Thursday, March 21, 2019

24 from Mason, OH

I have 3 jobs (hate that I have to) I work at the airforce base in Ohio as a cartographer (love the profession, hate the work atmosphere) my 2nd job is at a pizza place as a shift manager and my 3rd job is as a seasonal snow plow driver (which I love. I have a healthy obsession with snow plows 😊)

Some people would be surprised to know that I can play every common instrument except the flute (due to not being able to make the ombasure) however because of pattern recognition I know the finger pattern is the same as the tenor saxophone which I do know how to play. I can tell the make/model of almost any vehicle just by looking at it and not seeing the logos. I can tell you where most state routes, interstates and U.S. routes in Ohio lead to. My goal is to visit all 88 counties of the state and so far I've been to 48.

My biggest accomplishment would be winning 1st place for my undergraduate research at a geography conference back in October. The topic is poverty in Appalachia.

I personally want more love and peace in the world.

I wish that those who were not autistic knew about autism is that just because I'm not looking at you doesn't mean I'm not listening.

I want to tell everyone on the spectrum that their interest are all important no matter what an NT may say.

most helpful resource for me is probably having a psychologist to visit weekly but sadly that is coming to an end as I am now "too old"

Funny story about me: Up until recently, Ohio used an number system which organized counties alphabetically. I took the time to memorize those numbers as I found it interesting because counties is one of my interest. Anyways, my first day on base I go to get in my co-workers car. I ask him, "What part of Butler county are you from?" The puzzled and concerned look on his face was priceless! I had just met this guy and he had not told me where he is from so he probably thought I was a stalker haha. I then explained to him how the 09 on his license plate meant it was from butler county and he then said "wow when they said you were the guy here on the direct hire authority program I didnt believe it, but I sure as hell do now"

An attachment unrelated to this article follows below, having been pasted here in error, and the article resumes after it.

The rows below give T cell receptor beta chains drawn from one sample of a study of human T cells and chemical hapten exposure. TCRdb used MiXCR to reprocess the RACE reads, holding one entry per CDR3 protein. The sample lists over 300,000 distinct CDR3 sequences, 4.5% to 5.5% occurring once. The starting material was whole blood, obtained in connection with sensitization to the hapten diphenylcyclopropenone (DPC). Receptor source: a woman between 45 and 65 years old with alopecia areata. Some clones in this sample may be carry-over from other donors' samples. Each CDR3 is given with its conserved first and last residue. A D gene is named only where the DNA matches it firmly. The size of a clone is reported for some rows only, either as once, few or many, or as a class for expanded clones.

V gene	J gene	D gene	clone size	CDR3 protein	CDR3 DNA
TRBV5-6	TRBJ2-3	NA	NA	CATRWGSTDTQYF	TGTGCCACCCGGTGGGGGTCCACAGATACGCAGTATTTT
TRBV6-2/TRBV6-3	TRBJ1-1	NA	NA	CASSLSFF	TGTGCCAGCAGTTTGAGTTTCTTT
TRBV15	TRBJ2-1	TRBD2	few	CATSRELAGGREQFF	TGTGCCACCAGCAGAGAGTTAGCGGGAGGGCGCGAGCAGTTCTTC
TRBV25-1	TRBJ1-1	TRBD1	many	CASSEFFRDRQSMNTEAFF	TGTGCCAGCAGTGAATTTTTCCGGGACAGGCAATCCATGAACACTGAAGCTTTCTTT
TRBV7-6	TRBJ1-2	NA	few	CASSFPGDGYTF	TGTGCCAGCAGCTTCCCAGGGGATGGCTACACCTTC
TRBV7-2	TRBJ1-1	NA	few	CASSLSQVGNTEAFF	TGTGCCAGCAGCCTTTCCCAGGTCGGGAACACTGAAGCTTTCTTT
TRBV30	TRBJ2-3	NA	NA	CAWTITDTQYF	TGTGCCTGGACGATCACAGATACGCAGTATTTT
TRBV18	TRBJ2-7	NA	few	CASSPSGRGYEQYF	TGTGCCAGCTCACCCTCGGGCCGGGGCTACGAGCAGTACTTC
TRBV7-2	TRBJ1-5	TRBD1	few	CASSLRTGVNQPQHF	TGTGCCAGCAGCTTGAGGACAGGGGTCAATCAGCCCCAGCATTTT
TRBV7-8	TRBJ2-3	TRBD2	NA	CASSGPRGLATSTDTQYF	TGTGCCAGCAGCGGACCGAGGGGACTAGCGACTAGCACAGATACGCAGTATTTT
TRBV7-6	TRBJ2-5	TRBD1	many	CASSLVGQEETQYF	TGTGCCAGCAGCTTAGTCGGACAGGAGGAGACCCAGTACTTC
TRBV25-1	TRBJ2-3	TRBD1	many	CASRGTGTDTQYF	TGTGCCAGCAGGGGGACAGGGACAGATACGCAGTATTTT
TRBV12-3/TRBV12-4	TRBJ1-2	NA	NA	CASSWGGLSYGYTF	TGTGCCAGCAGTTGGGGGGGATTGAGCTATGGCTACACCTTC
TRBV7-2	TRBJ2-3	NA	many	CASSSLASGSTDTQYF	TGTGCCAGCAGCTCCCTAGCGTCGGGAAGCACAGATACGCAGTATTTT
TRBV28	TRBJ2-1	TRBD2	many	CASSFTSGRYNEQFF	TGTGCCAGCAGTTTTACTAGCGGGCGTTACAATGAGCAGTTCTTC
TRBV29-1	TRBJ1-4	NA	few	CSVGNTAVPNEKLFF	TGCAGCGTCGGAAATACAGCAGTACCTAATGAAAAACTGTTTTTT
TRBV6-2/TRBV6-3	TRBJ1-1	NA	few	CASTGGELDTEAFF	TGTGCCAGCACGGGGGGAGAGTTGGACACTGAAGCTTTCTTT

. . Signs/symptoms that indicated I was autistic: Interestingly enough, someone I was interested in dating at the time had told me how much I remind her of a younger brother who is on the spectrum. She said the stuff about counties, roads and car identification. For me personally I typed depression, anxiety and anger into Google and somehow found a link to one of those online test. I took about 6 from different sources to be sure and they all scored in a similar range and suggested I seek professional diagnosis. It was a that moment I realized.
How I felt when i first received my diagnosis: I felt that the 2 years I spent trying to get my diagnosis finally paid off. I experienced every emotion possible at one time, it was bitter sweet though because I then realized my family wouldn't be supportive with such a late diagnosis.
I now think it is a good thing. I always used to think I was just weird and that was it. However, with an explanation for many of my "strange" behaviors I feel more comfortable with myself to a degree.

Yes, not having the diagnosis earlier almost ruined my life. I almost didnt get out of grade school due to poor grades. My teachers always told my parents that I'm very smart but my grades just don't show it. So that was taken as me just being lazy. When I was in elementary school I almost got expelled trying to do anything I could to fit in with the other kids. I was very gullible and would basically do anything I was told to (I'm sure you can see how this is a problem). Due to how I was raised it made me into a very quiet and introverted person, so when I tell people I'm on the spectrum they don't believe me because of how quiet I can be sometimes. In 2017 I almost didnt make it out of that year as I had a lot of issues with depression partially caused by how difficult I realized my diagnosis would be and that my family wouldn't support me. Along with some other stuff from my childhood. Since I was raised like I wasn't on the spectrum it did cause a decent amount of trauma, but led me to being able to adapt fairly well to "society norms" most of the time. This is also why I have issues with people not believing me.

As someone with hemophilia (a bleeding disorder) and autism it makes for some truly terrible days sometimes. The amount of pain I can go through that isn't visible to outsiders is ridiculous. Most of my meltdowns tend to happen when I'm in a lot of pain from a bleed (internal bleeding) and I assume that's a sensory thing. What has really helped me get through the bad days is writing my own music, listening to music, watching videos about cars, watching funny videos and looking up information about different counties and maps of Ohio

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